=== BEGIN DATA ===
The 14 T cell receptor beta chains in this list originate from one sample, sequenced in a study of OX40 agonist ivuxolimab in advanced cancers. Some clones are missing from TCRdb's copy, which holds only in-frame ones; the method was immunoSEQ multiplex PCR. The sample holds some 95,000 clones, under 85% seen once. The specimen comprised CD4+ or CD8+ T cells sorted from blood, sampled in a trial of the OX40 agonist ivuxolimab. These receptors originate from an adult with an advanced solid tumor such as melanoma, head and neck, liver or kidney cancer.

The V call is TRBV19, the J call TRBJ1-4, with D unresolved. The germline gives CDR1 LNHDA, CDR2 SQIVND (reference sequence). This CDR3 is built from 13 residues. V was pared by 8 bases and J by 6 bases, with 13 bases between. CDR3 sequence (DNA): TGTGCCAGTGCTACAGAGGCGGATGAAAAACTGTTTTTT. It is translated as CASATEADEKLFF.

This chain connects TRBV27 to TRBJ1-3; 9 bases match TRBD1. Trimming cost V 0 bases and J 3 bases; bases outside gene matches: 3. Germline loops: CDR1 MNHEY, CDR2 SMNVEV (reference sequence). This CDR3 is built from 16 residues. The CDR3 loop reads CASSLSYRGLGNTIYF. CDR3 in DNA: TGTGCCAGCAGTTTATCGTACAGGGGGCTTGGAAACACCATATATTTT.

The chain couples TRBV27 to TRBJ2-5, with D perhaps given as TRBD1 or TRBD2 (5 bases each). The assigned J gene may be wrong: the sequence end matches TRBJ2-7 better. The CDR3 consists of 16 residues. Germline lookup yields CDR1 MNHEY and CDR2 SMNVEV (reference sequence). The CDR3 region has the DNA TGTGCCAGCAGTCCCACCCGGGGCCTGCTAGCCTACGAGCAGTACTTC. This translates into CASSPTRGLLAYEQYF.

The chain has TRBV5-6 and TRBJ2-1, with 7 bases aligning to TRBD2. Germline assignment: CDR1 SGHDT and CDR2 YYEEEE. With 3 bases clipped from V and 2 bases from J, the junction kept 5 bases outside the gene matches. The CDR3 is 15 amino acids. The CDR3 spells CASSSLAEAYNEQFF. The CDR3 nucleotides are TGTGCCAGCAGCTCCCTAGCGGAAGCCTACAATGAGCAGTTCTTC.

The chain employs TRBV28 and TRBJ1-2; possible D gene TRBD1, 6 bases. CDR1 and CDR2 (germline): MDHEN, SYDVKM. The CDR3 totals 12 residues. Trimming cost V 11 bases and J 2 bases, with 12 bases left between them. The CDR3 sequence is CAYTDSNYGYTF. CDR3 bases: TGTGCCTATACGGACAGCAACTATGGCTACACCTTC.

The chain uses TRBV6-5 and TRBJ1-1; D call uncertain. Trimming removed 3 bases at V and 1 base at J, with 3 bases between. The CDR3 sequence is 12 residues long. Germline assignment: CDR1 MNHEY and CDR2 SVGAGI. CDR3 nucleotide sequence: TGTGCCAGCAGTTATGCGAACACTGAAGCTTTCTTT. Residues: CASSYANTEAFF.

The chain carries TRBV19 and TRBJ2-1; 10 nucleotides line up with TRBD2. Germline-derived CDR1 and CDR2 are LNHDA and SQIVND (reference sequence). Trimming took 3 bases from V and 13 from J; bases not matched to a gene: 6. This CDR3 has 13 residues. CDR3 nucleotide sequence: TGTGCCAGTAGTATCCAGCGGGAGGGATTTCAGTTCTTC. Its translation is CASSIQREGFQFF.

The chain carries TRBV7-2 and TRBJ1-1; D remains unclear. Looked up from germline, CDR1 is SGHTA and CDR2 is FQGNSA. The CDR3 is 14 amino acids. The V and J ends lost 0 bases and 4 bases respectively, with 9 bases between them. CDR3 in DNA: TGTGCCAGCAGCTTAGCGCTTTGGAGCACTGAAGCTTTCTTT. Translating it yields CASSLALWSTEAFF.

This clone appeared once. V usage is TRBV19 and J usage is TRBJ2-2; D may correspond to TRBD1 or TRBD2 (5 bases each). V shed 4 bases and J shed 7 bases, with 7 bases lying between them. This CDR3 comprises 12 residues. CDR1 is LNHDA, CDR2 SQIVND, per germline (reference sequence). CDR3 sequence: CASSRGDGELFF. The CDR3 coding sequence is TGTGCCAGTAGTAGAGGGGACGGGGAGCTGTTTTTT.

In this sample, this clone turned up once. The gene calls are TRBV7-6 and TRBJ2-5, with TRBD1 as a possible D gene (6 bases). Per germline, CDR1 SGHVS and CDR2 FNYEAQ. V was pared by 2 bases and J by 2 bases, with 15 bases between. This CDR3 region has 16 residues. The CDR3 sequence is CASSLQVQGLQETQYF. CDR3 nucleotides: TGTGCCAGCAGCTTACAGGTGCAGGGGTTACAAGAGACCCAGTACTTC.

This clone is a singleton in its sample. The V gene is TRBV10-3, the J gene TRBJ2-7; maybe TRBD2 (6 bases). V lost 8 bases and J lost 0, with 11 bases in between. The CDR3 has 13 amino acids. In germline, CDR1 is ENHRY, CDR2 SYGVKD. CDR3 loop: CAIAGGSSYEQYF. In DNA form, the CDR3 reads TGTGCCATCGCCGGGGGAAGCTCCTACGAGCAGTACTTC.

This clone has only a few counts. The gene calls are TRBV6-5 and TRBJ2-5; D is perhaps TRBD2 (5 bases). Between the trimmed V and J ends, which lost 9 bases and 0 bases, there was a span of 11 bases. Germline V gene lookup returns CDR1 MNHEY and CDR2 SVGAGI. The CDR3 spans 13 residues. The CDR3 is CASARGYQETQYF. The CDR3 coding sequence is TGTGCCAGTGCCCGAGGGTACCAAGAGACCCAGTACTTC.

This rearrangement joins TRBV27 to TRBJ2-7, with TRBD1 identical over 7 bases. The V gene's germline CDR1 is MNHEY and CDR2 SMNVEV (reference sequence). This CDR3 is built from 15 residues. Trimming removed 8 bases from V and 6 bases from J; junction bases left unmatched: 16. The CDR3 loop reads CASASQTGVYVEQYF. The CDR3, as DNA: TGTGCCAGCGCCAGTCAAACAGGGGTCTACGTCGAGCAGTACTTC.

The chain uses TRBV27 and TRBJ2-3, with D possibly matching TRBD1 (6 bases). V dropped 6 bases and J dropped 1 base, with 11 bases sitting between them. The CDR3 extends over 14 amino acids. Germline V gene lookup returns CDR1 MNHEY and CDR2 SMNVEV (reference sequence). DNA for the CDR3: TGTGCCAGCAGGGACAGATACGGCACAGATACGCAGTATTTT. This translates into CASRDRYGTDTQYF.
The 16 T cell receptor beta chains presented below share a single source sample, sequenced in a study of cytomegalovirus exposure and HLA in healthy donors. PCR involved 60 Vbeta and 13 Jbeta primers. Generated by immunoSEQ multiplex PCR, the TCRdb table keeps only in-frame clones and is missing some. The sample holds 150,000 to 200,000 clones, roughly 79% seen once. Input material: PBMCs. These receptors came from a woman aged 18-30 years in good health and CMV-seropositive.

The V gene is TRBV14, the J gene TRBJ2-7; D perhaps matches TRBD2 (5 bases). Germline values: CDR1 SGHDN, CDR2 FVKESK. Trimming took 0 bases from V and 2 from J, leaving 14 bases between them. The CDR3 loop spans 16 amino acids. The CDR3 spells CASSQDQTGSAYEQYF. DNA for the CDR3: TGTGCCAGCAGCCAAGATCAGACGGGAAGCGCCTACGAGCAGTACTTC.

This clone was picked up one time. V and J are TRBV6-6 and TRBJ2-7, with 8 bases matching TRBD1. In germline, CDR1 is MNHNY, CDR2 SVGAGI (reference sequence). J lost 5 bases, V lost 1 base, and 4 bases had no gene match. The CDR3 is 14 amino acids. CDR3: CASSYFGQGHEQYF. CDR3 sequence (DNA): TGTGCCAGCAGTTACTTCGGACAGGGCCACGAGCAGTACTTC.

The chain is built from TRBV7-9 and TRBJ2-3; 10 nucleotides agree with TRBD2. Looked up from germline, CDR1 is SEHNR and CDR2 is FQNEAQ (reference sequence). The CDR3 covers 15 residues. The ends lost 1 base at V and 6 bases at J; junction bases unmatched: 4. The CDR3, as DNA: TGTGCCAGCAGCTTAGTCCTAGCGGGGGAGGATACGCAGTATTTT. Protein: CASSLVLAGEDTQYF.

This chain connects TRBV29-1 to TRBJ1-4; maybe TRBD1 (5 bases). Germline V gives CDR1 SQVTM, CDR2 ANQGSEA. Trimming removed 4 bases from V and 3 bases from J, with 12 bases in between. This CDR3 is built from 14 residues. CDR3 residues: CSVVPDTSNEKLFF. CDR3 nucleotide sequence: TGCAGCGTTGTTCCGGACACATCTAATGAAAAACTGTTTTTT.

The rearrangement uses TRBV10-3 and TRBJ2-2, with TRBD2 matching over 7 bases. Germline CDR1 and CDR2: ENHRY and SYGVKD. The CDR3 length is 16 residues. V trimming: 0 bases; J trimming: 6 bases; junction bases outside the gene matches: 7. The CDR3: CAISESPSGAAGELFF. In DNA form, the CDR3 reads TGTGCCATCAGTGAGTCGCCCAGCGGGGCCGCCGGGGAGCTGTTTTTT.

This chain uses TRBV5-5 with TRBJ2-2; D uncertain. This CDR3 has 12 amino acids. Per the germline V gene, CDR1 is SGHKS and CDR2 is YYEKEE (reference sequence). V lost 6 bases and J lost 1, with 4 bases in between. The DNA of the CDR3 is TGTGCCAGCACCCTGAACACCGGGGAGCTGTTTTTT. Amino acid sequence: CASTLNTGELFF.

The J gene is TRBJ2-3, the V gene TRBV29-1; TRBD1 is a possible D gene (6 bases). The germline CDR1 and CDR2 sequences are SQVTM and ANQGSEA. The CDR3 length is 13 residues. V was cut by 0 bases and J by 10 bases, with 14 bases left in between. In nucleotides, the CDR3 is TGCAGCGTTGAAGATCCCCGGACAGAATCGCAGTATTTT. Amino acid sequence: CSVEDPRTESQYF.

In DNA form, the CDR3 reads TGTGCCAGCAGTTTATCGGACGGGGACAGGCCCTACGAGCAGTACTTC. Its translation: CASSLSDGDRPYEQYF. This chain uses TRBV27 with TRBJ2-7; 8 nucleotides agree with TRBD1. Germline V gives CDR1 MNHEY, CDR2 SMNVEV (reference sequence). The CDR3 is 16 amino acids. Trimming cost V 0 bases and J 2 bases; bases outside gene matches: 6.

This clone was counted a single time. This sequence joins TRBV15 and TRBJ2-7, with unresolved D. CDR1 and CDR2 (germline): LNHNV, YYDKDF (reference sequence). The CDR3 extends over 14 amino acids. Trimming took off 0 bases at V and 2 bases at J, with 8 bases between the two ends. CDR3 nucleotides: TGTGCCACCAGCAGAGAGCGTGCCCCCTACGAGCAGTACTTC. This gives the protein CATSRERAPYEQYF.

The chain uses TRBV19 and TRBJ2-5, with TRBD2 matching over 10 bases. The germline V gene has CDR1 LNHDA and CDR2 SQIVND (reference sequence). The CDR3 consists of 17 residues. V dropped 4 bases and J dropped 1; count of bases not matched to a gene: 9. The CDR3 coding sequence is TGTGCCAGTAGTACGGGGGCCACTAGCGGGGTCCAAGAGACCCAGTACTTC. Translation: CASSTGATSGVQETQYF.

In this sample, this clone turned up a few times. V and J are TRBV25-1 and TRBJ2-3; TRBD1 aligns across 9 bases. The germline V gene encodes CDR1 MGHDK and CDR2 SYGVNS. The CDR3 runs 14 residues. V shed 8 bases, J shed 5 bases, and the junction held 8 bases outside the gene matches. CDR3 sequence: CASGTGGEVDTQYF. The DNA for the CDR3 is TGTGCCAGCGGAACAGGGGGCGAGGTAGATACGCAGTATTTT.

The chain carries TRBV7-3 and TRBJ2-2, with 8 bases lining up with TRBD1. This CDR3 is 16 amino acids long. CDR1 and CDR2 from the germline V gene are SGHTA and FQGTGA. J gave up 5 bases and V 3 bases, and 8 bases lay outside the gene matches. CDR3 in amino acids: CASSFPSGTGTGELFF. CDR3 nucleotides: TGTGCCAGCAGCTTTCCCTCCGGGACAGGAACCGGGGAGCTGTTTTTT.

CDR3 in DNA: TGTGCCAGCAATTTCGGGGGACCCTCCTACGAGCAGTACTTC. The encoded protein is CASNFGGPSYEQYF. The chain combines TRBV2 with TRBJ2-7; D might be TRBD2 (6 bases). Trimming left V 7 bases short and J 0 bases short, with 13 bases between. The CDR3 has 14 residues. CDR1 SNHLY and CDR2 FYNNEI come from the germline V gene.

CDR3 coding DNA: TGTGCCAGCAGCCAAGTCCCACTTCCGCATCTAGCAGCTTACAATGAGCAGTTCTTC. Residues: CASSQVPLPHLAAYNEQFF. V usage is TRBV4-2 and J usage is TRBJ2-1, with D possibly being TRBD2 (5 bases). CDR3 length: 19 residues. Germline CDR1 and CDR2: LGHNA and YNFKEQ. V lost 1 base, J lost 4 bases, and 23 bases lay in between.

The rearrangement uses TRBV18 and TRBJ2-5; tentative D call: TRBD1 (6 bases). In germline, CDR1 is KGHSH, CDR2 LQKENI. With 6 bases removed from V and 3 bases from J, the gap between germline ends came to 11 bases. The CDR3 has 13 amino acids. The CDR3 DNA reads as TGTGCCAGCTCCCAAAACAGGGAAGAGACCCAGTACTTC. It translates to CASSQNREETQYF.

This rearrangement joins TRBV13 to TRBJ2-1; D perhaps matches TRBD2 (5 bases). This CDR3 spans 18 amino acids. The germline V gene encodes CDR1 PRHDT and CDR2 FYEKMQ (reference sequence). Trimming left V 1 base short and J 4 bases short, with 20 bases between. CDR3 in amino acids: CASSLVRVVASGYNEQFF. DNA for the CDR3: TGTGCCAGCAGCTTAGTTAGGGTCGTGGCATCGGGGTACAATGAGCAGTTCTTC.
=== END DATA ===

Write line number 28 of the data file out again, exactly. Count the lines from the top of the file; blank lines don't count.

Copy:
The chain carries TRBV7-3 and TRBJ2-2, with 8 bases lining up with TRBD1. This CDR3 is 16 amino acids long. CDR1 and CDR2 from the germline V gene are SGHTA and FQGTGA. J gave up 5 bases and V 3 bases, and 8 bases lay outside the gene matches. CDR3 in amino acids: CASSFPSGTGTGELFF. CDR3 nucleotides: TGTGCCAGCAGCTTTCCCTCCGGGACAGGAACCGGGGAGCTGTTTTTT.